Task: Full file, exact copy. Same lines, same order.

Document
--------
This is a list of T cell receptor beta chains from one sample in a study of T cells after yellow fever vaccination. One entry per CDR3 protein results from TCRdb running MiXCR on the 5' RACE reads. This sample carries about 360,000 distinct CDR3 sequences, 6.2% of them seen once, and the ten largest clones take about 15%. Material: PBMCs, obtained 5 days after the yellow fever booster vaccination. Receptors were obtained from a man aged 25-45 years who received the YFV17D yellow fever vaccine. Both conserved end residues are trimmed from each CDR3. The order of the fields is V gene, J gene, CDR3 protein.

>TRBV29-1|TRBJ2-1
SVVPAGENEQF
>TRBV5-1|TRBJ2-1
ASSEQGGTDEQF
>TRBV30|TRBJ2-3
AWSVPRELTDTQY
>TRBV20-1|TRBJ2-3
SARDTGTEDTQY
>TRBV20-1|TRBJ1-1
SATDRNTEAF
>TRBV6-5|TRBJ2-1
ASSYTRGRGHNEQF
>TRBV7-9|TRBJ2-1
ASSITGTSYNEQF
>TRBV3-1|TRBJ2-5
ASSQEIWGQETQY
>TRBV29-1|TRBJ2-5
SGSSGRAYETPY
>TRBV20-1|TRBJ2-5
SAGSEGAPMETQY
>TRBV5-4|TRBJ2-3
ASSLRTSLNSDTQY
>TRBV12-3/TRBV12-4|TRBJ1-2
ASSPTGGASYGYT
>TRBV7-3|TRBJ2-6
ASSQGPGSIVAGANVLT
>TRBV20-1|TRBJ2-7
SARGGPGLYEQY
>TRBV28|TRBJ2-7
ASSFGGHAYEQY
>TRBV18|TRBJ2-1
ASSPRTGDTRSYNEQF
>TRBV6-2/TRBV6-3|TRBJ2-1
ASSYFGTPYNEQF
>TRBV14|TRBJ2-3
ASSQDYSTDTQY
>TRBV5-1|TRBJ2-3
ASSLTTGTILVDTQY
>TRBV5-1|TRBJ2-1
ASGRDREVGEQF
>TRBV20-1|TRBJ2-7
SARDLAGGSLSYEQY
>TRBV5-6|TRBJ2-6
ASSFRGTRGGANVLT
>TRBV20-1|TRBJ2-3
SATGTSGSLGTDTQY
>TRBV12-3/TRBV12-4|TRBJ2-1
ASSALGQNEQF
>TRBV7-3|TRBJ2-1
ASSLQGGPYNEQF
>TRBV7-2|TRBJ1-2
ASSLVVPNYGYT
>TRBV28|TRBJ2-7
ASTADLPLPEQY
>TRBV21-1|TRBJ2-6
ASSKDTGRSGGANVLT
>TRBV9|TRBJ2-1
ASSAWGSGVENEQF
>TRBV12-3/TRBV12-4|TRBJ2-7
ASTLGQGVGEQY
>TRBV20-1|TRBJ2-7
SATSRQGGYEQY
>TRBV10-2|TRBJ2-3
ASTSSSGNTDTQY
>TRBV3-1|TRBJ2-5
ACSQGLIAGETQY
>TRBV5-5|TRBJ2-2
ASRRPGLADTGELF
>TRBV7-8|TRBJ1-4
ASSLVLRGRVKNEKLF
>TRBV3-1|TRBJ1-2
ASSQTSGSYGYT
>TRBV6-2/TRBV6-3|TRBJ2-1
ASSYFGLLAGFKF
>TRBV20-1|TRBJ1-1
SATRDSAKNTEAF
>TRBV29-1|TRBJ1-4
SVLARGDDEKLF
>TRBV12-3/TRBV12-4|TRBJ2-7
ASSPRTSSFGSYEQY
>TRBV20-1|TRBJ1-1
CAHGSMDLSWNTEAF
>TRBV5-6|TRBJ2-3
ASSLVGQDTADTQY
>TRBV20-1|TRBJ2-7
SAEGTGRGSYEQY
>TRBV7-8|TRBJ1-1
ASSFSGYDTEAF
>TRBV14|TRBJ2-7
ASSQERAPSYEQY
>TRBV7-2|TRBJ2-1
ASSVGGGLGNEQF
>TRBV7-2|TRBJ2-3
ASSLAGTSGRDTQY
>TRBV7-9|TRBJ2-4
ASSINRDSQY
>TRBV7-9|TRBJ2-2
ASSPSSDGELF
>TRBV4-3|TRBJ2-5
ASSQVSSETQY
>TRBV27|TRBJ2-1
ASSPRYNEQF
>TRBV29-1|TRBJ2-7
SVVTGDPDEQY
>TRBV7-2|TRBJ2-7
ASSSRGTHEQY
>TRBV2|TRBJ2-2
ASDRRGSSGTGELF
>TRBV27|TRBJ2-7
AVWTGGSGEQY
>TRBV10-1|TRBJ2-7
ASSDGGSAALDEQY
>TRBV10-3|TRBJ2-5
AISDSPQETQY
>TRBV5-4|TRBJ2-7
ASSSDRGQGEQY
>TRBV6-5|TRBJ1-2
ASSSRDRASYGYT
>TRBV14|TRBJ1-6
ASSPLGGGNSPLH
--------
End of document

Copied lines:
This is a list of T cell receptor beta chains from one sample in a study of T cells after yellow fever vaccination. One entry per CDR3 protein results from TCRdb running MiXCR on the 5' RACE reads. This sample carries about 360,000 distinct CDR3 sequences, 6.2% of them seen once, and the ten largest clones take about 15%. Material: PBMCs, obtained 5 days after the yellow fever booster vaccination. Receptors were obtained from a man aged 25-45 years who received the YFV17D yellow fever vaccine. Both conserved end residues are trimmed from each CDR3. The order of the fields is V gene, J gene, CDR3 protein.

>TRBV29-1|TRBJ2-1
SVVPAGENEQF
>TRBV5-1|TRBJ2-1
ASSEQGGTDEQF
>TRBV30|TRBJ2-3
AWSVPRELTDTQY
>TRBV20-1|TRBJ2-3
SARDTGTEDTQY
>TRBV20-1|TRBJ1-1
SATDRNTEAF
>TRBV6-5|TRBJ2-1
ASSYTRGRGHNEQF
>TRBV7-9|TRBJ2-1
ASSITGTSYNEQF
>TRBV3-1|TRBJ2-5
ASSQEIWGQETQY
>TRBV29-1|TRBJ2-5
SGSSGRAYETPY
>TRBV20-1|TRBJ2-5
SAGSEGAPMETQY
>TRBV5-4|TRBJ2-3
ASSLRTSLNSDTQY
>TRBV12-3/TRBV12-4|TRBJ1-2
ASSPTGGASYGYT
>TRBV7-3|TRBJ2-6
ASSQGPGSIVAGANVLT
>TRBV20-1|TRBJ2-7
SARGGPGLYEQY
>TRBV28|TRBJ2-7
ASSFGGHAYEQY
>TRBV18|TRBJ2-1
ASSPRTGDTRSYNEQF
>TRBV6-2/TRBV6-3|TRBJ2-1
ASSYFGTPYNEQF
>TRBV14|TRBJ2-3
ASSQDYSTDTQY
>TRBV5-1|TRBJ2-3
ASSLTTGTILVDTQY
>TRBV5-1|TRBJ2-1
ASGRDREVGEQF
>TRBV20-1|TRBJ2-7
SARDLAGGSLSYEQY
>TRBV5-6|TRBJ2-6
ASSFRGTRGGANVLT
>TRBV20-1|TRBJ2-3
SATGTSGSLGTDTQY
>TRBV12-3/TRBV12-4|TRBJ2-1
ASSALGQNEQF
>TRBV7-3|TRBJ2-1
ASSLQGGPYNEQF
>TRBV7-2|TRBJ1-2
ASSLVVPNYGYT
>TRBV28|TRBJ2-7
ASTADLPLPEQY
>TRBV21-1|TRBJ2-6
ASSKDTGRSGGANVLT
>TRBV9|TRBJ2-1
ASSAWGSGVENEQF
>TRBV12-3/TRBV12-4|TRBJ2-7
ASTLGQGVGEQY
>TRBV20-1|TRBJ2-7
SATSRQGGYEQY
>TRBV10-2|TRBJ2-3
ASTSSSGNTDTQY
>TRBV3-1|TRBJ2-5
ACSQGLIAGETQY
>TRBV5-5|TRBJ2-2
ASRRPGLADTGELF
>TRBV7-8|TRBJ1-4
ASSLVLRGRVKNEKLF
>TRBV3-1|TRBJ1-2
ASSQTSGSYGYT
>TRBV6-2/TRBV6-3|TRBJ2-1
ASSYFGLLAGFKF
>TRBV20-1|TRBJ1-1
SATRDSAKNTEAF
>TRBV29-1|TRBJ1-4
SVLARGDDEKLF
>TRBV12-3/TRBV12-4|TRBJ2-7
ASSPRTSSFGSYEQY
>TRBV20-1|TRBJ1-1
CAHGSMDLSWNTEAF
>TRBV5-6|TRBJ2-3
ASSLVGQDTADTQY
>TRBV20-1|TRBJ2-7
SAEGTGRGSYEQY
>TRBV7-8|TRBJ1-1
ASSFSGYDTEAF
>TRBV14|TRBJ2-7
ASSQERAPSYEQY
>TRBV7-2|TRBJ2-1
ASSVGGGLGNEQF
>TRBV7-2|TRBJ2-3
ASSLAGTSGRDTQY
>TRBV7-9|TRBJ2-4
ASSINRDSQY
>TRBV7-9|TRBJ2-2
ASSPSSDGELF
>TRBV4-3|TRBJ2-5
ASSQVSSETQY
>TRBV27|TRBJ2-1
ASSPRYNEQF
>TRBV29-1|TRBJ2-7
SVVTGDPDEQY
>TRBV7-2|TRBJ2-7
ASSSRGTHEQY
>TRBV2|TRBJ2-2
ASDRRGSSGTGELF
>TRBV27|TRBJ2-7
AVWTGGSGEQY
>TRBV10-1|TRBJ2-7
ASSDGGSAALDEQY
>TRBV10-3|TRBJ2-5
AISDSPQETQY
>TRBV5-4|TRBJ2-7
ASSSDRGQGEQY
>TRBV6-5|TRBJ1-2
ASSSRDRASYGYT
>TRBV14|TRBJ1-6
ASSPLGGGNSPLH